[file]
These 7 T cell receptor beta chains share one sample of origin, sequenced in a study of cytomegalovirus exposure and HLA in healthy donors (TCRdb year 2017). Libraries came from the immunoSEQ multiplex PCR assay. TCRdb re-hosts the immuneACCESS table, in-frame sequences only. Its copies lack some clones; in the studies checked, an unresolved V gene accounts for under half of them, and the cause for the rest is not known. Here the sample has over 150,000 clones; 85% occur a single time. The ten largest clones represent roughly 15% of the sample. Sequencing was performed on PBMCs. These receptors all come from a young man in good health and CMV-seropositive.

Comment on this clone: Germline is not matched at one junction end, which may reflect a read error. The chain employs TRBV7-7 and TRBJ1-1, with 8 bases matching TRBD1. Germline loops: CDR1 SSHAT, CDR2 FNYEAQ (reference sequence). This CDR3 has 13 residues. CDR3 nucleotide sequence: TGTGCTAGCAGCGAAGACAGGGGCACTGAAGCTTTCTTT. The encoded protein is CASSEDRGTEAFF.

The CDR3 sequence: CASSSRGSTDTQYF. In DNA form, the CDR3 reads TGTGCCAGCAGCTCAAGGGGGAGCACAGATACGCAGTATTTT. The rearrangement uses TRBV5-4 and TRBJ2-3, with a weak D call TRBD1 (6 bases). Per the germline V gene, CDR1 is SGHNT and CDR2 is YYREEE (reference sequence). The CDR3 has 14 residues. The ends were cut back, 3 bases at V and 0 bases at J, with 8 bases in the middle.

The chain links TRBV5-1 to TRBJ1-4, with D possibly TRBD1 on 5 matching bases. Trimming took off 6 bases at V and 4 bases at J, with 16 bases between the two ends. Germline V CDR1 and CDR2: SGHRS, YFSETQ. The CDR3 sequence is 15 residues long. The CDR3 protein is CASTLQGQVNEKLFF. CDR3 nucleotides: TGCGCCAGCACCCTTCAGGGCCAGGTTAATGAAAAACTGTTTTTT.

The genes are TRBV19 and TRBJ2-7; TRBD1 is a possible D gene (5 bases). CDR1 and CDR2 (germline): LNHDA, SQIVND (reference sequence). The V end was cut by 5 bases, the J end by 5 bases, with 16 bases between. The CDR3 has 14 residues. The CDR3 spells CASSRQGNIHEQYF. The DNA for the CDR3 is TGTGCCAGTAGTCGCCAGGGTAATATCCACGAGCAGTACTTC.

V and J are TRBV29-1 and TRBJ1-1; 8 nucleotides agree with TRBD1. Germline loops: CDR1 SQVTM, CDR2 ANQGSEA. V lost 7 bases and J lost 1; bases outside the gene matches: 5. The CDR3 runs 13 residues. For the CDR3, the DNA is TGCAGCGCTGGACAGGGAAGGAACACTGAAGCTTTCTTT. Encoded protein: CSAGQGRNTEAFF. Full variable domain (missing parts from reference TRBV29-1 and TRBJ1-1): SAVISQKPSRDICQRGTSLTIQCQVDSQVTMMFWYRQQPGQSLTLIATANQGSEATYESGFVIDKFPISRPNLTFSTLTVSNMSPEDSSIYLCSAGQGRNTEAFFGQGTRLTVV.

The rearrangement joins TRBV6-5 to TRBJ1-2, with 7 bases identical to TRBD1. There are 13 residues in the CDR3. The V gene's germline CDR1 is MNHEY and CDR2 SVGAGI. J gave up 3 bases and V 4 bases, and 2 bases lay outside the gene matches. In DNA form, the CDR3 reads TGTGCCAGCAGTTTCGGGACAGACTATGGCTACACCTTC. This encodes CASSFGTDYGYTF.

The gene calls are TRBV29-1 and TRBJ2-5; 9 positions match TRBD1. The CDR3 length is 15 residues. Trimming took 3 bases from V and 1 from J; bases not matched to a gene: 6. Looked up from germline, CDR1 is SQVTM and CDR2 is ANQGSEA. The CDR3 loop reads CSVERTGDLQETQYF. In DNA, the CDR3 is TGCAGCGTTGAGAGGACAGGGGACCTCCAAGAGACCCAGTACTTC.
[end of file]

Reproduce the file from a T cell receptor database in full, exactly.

These 7 T cell receptor beta chains share one sample of origin, sequenced in a study of cytomegalovirus exposure and HLA in healthy donors (TCRdb year 2017). Libraries came from the immunoSEQ multiplex PCR assay. TCRdb re-hosts the immuneACCESS table, in-frame sequences only. Its copies lack some clones; in the studies checked, an unresolved V gene accounts for under half of them, and the cause for the rest is not known. Here the sample has over 150,000 clones; 85% occur a single time. The ten largest clones represent roughly 15% of the sample. Sequencing was performed on PBMCs. These receptors all come from a young man in good health and CMV-seropositive.

Comment on this clone: Germline is not matched at one junction end, which may reflect a read error. The chain employs TRBV7-7 and TRBJ1-1, with 8 bases matching TRBD1. Germline loops: CDR1 SSHAT, CDR2 FNYEAQ (reference sequence). This CDR3 has 13 residues. CDR3 nucleotide sequence: TGTGCTAGCAGCGAAGACAGGGGCACTGAAGCTTTCTTT. The encoded protein is CASSEDRGTEAFF.

The CDR3 sequence: CASSSRGSTDTQYF. In DNA form, the CDR3 reads TGTGCCAGCAGCTCAAGGGGGAGCACAGATACGCAGTATTTT. The rearrangement uses TRBV5-4 and TRBJ2-3, with a weak D call TRBD1 (6 bases). Per the germline V gene, CDR1 is SGHNT and CDR2 is YYREEE (reference sequence). The CDR3 has 14 residues. The ends were cut back, 3 bases at V and 0 bases at J, with 8 bases in the middle.

The chain links TRBV5-1 to TRBJ1-4, with D possibly TRBD1 on 5 matching bases. Trimming took off 6 bases at V and 4 bases at J, with 16 bases between the two ends. Germline V CDR1 and CDR2: SGHRS, YFSETQ. The CDR3 sequence is 15 residues long. The CDR3 protein is CASTLQGQVNEKLFF. CDR3 nucleotides: TGCGCCAGCACCCTTCAGGGCCAGGTTAATGAAAAACTGTTTTTT.

The genes are TRBV19 and TRBJ2-7; TRBD1 is a possible D gene (5 bases). CDR1 and CDR2 (germline): LNHDA, SQIVND (reference sequence). The V end was cut by 5 bases, the J end by 5 bases, with 16 bases between. The CDR3 has 14 residues. The CDR3 spells CASSRQGNIHEQYF. The DNA for the CDR3 is TGTGCCAGTAGTCGCCAGGGTAATATCCACGAGCAGTACTTC.

V and J are TRBV29-1 and TRBJ1-1; 8 nucleotides agree with TRBD1. Germline loops: CDR1 SQVTM, CDR2 ANQGSEA. V lost 7 bases and J lost 1; bases outside the gene matches: 5. The CDR3 runs 13 residues. For the CDR3, the DNA is TGCAGCGCTGGACAGGGAAGGAACACTGAAGCTTTCTTT. Encoded protein: CSAGQGRNTEAFF. Full variable domain (missing parts from reference TRBV29-1 and TRBJ1-1): SAVISQKPSRDICQRGTSLTIQCQVDSQVTMMFWYRQQPGQSLTLIATANQGSEATYESGFVIDKFPISRPNLTFSTLTVSNMSPEDSSIYLCSAGQGRNTEAFFGQGTRLTVV.

The rearrangement joins TRBV6-5 to TRBJ1-2, with 7 bases identical to TRBD1. There are 13 residues in the CDR3. The V gene's germline CDR1 is MNHEY and CDR2 SVGAGI. J gave up 3 bases and V 4 bases, and 2 bases lay outside the gene matches. In DNA form, the CDR3 reads TGTGCCAGCAGTTTCGGGACAGACTATGGCTACACCTTC. This encodes CASSFGTDYGYTF.

The gene calls are TRBV29-1 and TRBJ2-5; 9 positions match TRBD1. The CDR3 length is 15 residues. Trimming took 3 bases from V and 1 from J; bases not matched to a gene: 6. Looked up from germline, CDR1 is SQVTM and CDR2 is ANQGSEA. The CDR3 loop reads CSVERTGDLQETQYF. In DNA, the CDR3 is TGCAGCGTTGAGAGGACAGGGGACCTCCAAGAGACCCAGTACTTC.